It is hardly the best of times to open a new watch factory in Switzerland. Exports have plunged on the back of economic uncertainty and currency swings. Sales to Hong Kong, the single largest foreign market, fell by more almost 27 percent in the January-to-June period this year, compared to the same time last year. Export revenues worldwide are down 10.6 percent — and no recovery is in sight.

Odd timing, then, for premium Swiss watch brand Carl F. Bucherer to showcase its new production site. But Sascha Moeri, the 43-year-old chief executive officer of the privately held company, believes he can buck the trend. In 2015, watch output rose to almost 25,000 units from just 6,400 in 2009, while revenues have climbed fourfold to more than $100 million in the past decade.

Owned by Jörg G. Bucherer, grandson of the founder, the Bucherer group is unusual in being a prominent watch and jewelry retailer as well as a manufacturer. Its upmarket stores are conspicuous in top locations across Switzerland and neighboring European countries. But while the retail side is familiar, its watches are less so.

“Output could have been even higher, but growth was constrained by insufficient production capacity for certain hot items,” said Moeri, whose career started at nearby Swatch Group and included eight years with Hong Kong’s Chow Tai Fook watch and jewelry company before becoming Carl F. Bucherer’s ceo in 2010.

The slick factory in Lengnau, Switzerland, marks the latest stage in a drive by Jörg Bucherer, now in his 80s, to expand watches. The family business, founded in 1888 in picturesque Lucerne in central Switzerland, diversified into making timepieces after one of founder Carl Friedrich Bucherer’s two sons trained as a watchmaker. The first Bucherer timepiece emerged in 1919. For almost 30 years, production focused on stylish Art Deco women’s watches, before shifting to chunky men’s chronometers. But sales were always restricted to the group’s Swiss stores.

In 2000, Jörg decided to rebuild watchmaking as a second pillar alongside retailing. That required reviving the range — renamed Carl F. Bucherer for his grandfather — and playing on the company’s historical and geographical roots. Today’s watches all have 1888 etched on their faces, while marketing material stresses “Made of Lucerne” in a deliberate grammatical error aimed at spiking attention.

The revival included cleaning up and broadening the range: Chunky men’s timepieces remain, but new collections are more classically styled and include ladies’ and high jewelry pieces. Prices run from a few thousand Swiss francs to 300,000-400,000 Swiss francs, or $306,000-408,000, for high jewelry pieces, with obvious competitors, (depending on the collection,) ranging from IWC and Jaeger LeCoultre to Chopard, Piaget and beyond. Women’s watches, which now account for about 40 percent of sales, could in time reach half, Moeri projected.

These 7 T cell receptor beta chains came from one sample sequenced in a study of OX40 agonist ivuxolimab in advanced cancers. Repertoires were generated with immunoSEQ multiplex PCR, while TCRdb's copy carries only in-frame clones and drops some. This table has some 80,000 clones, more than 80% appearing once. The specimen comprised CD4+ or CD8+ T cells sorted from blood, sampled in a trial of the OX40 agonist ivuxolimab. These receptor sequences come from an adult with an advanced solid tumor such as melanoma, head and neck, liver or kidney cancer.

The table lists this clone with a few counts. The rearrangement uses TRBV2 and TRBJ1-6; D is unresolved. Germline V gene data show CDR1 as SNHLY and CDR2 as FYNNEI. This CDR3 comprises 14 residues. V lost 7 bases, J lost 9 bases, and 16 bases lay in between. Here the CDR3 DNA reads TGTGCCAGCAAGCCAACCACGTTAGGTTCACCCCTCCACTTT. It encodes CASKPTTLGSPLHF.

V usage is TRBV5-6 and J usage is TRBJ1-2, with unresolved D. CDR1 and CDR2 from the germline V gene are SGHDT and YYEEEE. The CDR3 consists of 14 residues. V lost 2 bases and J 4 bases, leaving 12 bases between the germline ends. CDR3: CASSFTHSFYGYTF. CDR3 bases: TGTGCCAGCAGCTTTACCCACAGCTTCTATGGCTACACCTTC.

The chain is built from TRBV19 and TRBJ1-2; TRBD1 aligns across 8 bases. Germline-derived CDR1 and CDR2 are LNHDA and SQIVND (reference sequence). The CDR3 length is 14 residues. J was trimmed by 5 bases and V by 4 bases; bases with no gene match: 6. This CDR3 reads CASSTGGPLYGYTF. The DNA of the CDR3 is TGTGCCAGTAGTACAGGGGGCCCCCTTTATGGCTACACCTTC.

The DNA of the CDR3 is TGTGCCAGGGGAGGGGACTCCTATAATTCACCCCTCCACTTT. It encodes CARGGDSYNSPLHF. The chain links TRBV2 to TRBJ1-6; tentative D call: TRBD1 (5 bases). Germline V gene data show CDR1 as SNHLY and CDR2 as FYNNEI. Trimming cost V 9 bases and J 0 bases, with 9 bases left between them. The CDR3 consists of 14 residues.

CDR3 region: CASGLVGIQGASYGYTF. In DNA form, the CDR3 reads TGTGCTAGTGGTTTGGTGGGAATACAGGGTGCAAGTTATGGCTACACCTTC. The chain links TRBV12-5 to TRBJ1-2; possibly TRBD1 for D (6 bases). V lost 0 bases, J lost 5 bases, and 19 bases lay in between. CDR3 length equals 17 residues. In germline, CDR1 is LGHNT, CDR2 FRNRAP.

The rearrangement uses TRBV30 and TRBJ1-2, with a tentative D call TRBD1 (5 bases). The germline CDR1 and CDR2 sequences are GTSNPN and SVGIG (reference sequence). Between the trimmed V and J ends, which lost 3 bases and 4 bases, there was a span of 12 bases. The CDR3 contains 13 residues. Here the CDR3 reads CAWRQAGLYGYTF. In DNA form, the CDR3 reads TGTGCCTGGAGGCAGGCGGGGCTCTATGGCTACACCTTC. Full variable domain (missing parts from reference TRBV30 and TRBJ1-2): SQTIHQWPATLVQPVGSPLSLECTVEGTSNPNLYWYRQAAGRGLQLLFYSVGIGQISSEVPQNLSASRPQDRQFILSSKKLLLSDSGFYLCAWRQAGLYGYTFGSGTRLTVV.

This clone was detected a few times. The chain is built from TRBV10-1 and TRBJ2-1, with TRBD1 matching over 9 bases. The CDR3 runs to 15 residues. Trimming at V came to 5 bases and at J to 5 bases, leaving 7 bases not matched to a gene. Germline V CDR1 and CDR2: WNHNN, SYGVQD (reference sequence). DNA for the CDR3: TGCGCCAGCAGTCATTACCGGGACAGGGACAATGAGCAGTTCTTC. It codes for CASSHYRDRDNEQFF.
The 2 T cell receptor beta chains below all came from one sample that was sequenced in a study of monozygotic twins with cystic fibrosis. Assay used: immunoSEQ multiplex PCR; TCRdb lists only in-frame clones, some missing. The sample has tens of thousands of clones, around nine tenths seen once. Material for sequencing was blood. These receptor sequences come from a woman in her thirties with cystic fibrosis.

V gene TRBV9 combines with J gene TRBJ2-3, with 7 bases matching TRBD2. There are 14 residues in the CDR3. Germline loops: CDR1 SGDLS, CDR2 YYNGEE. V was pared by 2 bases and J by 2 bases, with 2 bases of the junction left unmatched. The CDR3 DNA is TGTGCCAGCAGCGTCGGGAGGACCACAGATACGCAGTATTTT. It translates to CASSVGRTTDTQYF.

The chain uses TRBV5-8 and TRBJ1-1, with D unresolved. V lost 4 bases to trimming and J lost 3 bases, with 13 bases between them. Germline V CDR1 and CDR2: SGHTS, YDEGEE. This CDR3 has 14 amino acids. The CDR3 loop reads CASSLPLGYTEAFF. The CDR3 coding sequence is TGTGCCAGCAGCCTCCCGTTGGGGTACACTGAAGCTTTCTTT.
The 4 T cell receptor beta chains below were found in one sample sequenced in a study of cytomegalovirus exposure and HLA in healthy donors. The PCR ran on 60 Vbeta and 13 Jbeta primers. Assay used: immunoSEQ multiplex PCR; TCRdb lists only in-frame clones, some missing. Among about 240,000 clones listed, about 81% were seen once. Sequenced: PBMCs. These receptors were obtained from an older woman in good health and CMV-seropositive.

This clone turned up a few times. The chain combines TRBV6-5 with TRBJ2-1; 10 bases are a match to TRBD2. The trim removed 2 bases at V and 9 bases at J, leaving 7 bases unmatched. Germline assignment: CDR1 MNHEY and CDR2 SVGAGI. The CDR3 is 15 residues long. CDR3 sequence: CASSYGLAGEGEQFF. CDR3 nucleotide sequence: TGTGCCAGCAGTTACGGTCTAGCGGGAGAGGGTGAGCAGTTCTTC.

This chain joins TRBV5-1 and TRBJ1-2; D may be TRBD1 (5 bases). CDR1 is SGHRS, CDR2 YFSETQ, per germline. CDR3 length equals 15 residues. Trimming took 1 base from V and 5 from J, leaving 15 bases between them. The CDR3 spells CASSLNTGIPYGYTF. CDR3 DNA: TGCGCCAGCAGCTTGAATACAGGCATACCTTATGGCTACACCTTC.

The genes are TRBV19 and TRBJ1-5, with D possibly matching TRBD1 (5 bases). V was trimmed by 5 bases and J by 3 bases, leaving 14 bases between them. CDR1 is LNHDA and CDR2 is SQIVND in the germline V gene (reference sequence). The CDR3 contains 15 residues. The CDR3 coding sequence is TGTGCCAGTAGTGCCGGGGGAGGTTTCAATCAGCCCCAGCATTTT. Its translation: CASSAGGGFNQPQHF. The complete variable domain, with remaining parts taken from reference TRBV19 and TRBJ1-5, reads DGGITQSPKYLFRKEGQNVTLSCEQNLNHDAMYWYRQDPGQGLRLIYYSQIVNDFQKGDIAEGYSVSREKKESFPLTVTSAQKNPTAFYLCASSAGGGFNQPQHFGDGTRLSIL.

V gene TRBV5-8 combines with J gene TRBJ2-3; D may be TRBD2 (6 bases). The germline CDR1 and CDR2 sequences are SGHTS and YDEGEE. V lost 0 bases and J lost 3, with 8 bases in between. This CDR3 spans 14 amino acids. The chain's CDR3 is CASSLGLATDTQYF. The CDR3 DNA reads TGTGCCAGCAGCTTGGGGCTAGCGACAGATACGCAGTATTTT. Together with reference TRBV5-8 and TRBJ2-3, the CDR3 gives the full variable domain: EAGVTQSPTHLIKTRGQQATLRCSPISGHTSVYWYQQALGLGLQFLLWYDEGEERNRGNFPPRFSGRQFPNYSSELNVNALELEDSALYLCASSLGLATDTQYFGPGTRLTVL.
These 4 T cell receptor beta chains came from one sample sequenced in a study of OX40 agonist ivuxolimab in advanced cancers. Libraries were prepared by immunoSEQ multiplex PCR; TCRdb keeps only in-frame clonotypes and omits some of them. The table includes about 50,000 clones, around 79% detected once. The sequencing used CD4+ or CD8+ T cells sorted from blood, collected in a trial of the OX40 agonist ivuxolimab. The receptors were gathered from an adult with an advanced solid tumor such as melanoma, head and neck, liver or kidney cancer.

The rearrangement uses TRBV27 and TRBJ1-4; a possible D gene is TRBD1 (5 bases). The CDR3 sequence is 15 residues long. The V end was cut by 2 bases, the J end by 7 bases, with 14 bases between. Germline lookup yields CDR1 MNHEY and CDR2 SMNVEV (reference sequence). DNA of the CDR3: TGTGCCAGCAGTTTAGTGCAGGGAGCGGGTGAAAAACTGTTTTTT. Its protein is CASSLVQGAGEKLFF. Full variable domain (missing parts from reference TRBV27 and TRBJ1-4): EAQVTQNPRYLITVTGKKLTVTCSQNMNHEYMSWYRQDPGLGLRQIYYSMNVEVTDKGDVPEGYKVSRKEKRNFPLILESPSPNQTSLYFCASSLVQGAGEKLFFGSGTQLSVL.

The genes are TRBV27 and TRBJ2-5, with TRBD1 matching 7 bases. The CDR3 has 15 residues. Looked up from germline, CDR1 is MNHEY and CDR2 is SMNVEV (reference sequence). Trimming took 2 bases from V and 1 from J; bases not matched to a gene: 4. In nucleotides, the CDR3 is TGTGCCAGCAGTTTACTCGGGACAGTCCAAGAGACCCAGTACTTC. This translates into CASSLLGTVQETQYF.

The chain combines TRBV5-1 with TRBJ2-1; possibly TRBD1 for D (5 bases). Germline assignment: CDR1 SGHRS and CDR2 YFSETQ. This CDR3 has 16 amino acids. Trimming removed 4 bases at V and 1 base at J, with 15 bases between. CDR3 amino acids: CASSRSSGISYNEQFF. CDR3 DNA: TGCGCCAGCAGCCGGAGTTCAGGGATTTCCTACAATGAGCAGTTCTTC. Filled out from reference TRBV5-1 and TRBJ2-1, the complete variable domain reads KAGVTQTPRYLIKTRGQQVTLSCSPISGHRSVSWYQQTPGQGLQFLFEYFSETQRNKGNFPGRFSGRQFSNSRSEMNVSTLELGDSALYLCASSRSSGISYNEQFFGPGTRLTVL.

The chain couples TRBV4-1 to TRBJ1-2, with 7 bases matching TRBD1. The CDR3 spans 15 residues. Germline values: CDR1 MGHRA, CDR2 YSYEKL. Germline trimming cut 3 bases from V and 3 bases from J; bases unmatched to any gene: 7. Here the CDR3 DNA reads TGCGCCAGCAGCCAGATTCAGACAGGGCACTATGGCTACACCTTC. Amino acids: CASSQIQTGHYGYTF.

Expansion has included the new A2000 movement, which premiered at this year’s Baselworld watch and jewelry show, alongside the established A1000. The newcomer will form the basis for a family of movements over the next 10 to 20 years, said Moeri.

“Bucherer is very reticent as a company. But Carl F. Bucherer as the watch manufacturer must emancipate itself a bit. Now we’re ready, with a new brand look, cleaned-up collection, improved distribution, new movement and a new factory,” he said.

“We can definitely raise production to 30,000 with no problem. The question is, which models: If demand were strongest for models with fewer complications, then we could probably reach even 35,000 pieces — and certainly 31,000 to 32,000.”

Moeri acknowledged the timing is not ideal, with the soaring Swiss franc, Brexit stoking financial market volatility and a range of geopolitical threats damping tourist sales. “Before, there were changes. Now, there are radical changes. But it helps we’re still an upcoming and exclusive brand. Carl F. Bucherer is probably not bought as a first mechanical watch, but a brand for enthusiasts.”

Selling through Bucherer stores provides solid support. “Working with our retail cousins gives [the brand] the advantage of a strong distribution network, especially in Europe.” Preferential treatment by sales staff is strictly verboten, given the retailer’s relationships with virtually every prestige Swiss watch brand. “And with all the progress we’ve made, we are now even more in demand there by watch aficionados,” said Moeri.
Greater prominence could cut both ways. Jörg Bucherer is extremely media-shy, not least because the future of his group is one of the biggest open questions in Swiss luxury retailing, given his lack of heirs. And there’s always the danger that letting Carl F. Bucherer grow too big could antagonize other, better-known brands the group sells.

Then again, established watchmakers can hardly object to the group’s decision to expand its watch brand, considering they themselves are investing so much in their own flagship monobrand retail stores.

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